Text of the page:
A huge amount of work, both in Python and beyond, has gone into the effective management of configuration information.
- Program defaults. Values pre-established by developers, often
ALL_UPPERCASE_IDENTIFIERSor as keyword default to functions.
- Configuration file format parsers/formatters. Huge amounts of the INI,
JSON, XML, and YAML specifications and toolchains, for example, are
configuration-related. There are many. anyconfig is perhaps of interest for its
flexibility. You could probably lump into this group binary data
marshaling schemes such as
- Command-line argument parsers. These are all about taking configuration information from the command line. argh is one I particularly like for its simple, declarative nature. (aaargh is similar.)
- System and environment introspection. The best known of these would be
os.environto get command line arguments and the values of operating system environment variables (especially when running on Unixy platforms). But any code that asks “Where am I running?” or “What is my IP address?” or otherwise inspects its current execution environment and configures itself accordingly is doing a form of configuration discovery.
- Attribute-accessible dictionary objects. It is incredibly easy to create simple versions of this idea in Python–and rather tricky to create robust, full-featured versions. Caveat emptor. stuf and treedict are cream-of-the-crop implementations of this idea. I have not tried confetti or Yaco, but they look like interesting variations on the same theme.
- The portion of Web frameworks concerned with getting and setting cookies, URL query and hash attributes, form variables, and/or HTML5 local storage. Not that these are particularly secure, scalable, or robust sources...but they’re important configuration information nonetheless.
- While slightly afield, database interface modules are often used for querying configuration information from SQL or NoSQL databases.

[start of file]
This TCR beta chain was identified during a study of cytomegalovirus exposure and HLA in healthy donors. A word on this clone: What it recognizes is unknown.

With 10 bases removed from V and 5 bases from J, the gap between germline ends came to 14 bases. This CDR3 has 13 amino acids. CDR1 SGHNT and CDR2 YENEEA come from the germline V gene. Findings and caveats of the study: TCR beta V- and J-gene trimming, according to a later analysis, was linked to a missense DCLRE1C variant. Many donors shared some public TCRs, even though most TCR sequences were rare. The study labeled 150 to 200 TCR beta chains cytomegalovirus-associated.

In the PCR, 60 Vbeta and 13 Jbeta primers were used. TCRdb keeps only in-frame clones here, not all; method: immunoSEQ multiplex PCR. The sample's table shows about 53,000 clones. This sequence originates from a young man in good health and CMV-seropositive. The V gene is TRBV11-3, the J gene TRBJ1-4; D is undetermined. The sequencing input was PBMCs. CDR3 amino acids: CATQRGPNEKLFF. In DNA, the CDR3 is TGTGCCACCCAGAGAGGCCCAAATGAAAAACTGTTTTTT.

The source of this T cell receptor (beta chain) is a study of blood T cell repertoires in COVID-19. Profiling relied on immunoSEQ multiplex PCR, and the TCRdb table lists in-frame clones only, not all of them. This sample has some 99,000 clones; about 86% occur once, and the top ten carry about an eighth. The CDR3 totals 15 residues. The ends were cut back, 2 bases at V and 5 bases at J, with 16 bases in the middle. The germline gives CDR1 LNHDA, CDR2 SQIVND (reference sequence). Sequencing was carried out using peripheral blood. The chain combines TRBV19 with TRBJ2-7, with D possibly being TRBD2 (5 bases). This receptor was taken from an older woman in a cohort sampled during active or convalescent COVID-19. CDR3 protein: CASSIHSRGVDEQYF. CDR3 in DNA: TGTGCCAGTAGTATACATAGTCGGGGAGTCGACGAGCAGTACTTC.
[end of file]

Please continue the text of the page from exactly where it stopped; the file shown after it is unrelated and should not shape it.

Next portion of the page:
- Some object metaprogramming systems. That’s a mouthful, right? Well some
modules implement metaclasses that change the basic behavior of objects.
value for example provides very
common-sense treatment of object instantiation with out all the Javaesque
self.x = x; self.y = y; self.z = zrepetition.
optionssimilarly redesigns how parameters should be passed and object values stored.
- Combomatics. Many configuration-related modules combine two or more of
these approaches. E.g. yconf
combines YAML config file parsing with
argparsecommand line parsing. In the future,
optionswill also follow this path. There’s no need to take programmer time and attention for several different low-level configuration-related tasks.
- Dependency injection frameworks are all about providing configuration information from outside code modules. They tend to be rather abstract and have a high “activation energy,” but the more complex and composed-of-many-different-components your system is, the more valuable the “DI pattern” becomes.
- Other things. conflib, uses dictionary updates to stack default, global, and local settings; it also provides a measure of validation.
This diversity, while occasionally frustrating, makes some sense. Configuration data, after all, is just “state,” and “managing state” is pretty much what all computing is about. Pretty much every program has to do it. That so many use so many different, home-grown ways is why there’s such a good opportunity.
Flask’s documentation is a real-world example of how “spread everywhere” this can be, with some data coming from the program, some from files, some from environment variables, some from Web-JSON, etc.